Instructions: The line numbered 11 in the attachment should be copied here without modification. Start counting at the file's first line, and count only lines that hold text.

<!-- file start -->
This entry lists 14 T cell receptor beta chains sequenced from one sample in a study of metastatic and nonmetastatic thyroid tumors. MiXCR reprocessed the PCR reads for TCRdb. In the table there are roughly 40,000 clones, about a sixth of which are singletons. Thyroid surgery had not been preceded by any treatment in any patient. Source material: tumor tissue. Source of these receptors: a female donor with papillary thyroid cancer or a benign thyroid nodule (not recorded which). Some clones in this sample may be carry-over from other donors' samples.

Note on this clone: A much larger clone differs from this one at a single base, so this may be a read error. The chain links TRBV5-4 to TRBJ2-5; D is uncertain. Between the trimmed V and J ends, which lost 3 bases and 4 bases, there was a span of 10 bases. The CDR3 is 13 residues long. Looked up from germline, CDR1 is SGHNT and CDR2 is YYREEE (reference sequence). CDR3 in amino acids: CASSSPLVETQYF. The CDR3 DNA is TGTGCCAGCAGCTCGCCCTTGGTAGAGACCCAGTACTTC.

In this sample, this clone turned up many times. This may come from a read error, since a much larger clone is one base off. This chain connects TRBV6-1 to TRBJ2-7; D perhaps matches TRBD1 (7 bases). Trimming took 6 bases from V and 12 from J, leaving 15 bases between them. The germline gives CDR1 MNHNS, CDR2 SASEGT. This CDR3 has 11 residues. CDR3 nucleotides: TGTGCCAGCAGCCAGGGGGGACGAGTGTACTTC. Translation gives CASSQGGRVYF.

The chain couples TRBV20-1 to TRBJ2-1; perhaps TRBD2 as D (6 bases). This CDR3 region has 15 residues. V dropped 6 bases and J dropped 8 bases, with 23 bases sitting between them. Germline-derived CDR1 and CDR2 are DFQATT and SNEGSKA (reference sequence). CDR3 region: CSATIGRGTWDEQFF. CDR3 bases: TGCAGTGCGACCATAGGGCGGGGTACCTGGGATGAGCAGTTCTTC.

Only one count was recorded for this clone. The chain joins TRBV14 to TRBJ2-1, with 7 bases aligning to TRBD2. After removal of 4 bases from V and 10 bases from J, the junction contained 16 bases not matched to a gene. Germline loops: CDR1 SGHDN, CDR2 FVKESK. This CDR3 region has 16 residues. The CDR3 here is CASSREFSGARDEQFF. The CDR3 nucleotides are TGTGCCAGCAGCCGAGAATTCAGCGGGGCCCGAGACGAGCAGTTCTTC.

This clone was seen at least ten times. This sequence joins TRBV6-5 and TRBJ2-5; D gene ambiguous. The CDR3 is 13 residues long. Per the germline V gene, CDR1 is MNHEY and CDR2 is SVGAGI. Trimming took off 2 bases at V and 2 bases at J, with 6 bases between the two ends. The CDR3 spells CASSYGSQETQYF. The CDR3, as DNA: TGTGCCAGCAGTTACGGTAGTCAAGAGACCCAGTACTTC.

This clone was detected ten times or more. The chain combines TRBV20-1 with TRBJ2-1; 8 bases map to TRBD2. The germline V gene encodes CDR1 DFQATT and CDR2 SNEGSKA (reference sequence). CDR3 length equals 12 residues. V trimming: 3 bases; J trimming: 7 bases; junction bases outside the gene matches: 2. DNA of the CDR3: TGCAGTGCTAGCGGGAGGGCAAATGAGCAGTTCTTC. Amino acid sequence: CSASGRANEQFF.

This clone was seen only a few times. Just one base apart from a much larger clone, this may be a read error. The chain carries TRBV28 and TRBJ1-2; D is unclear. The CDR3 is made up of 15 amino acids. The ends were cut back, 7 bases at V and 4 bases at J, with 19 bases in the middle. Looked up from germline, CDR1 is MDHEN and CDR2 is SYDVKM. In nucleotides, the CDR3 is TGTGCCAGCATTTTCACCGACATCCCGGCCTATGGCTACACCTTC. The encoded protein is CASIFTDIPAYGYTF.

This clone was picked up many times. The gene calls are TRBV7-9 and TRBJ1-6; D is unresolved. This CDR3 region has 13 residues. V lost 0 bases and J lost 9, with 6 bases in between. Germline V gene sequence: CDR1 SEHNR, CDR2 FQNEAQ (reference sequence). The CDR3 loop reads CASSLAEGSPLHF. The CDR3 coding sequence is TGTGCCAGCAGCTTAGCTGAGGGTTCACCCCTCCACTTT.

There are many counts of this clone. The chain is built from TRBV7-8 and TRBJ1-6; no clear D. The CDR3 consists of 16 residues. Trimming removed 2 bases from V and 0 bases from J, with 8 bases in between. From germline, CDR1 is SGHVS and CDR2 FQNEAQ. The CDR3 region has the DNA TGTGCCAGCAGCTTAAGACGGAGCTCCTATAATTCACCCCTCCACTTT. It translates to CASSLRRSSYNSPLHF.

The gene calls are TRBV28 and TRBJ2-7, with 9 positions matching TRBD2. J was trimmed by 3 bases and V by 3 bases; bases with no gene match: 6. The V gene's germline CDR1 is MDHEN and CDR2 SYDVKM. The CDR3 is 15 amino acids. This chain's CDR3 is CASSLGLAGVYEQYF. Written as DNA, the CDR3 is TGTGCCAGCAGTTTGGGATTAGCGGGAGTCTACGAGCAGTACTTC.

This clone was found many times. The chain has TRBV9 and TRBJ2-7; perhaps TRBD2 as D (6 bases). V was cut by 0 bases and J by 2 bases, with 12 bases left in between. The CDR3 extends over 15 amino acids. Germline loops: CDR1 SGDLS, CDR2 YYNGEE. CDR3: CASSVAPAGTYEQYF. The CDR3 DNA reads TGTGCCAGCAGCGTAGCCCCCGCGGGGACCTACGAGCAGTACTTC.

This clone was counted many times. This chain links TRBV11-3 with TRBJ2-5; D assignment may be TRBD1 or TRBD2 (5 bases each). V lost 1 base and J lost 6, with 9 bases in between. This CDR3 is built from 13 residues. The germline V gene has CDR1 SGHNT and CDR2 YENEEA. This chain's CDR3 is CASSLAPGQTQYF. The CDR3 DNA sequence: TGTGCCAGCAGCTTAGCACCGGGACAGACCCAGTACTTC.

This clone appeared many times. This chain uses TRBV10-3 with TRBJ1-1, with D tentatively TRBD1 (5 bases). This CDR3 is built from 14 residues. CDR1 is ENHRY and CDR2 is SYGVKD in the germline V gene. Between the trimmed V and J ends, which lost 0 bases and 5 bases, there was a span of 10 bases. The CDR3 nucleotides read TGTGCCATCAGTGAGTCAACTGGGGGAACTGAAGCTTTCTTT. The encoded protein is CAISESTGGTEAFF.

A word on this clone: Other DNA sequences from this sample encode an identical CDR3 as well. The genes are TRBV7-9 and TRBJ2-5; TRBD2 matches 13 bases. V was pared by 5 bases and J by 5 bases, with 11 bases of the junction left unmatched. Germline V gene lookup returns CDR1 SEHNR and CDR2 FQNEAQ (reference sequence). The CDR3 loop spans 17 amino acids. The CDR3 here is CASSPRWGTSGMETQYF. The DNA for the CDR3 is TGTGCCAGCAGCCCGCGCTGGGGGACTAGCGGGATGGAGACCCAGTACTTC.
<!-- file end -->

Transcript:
The gene calls are TRBV28 and TRBJ2-7, with 9 positions matching TRBD2. J was trimmed by 3 bases and V by 3 bases; bases with no gene match: 6. The V gene's germline CDR1 is MDHEN and CDR2 SYDVKM. The CDR3 is 15 amino acids. This chain's CDR3 is CASSLGLAGVYEQYF. Written as DNA, the CDR3 is TGTGCCAGCAGTTTGGGATTAGCGGGAGTCTACGAGCAGTACTTC.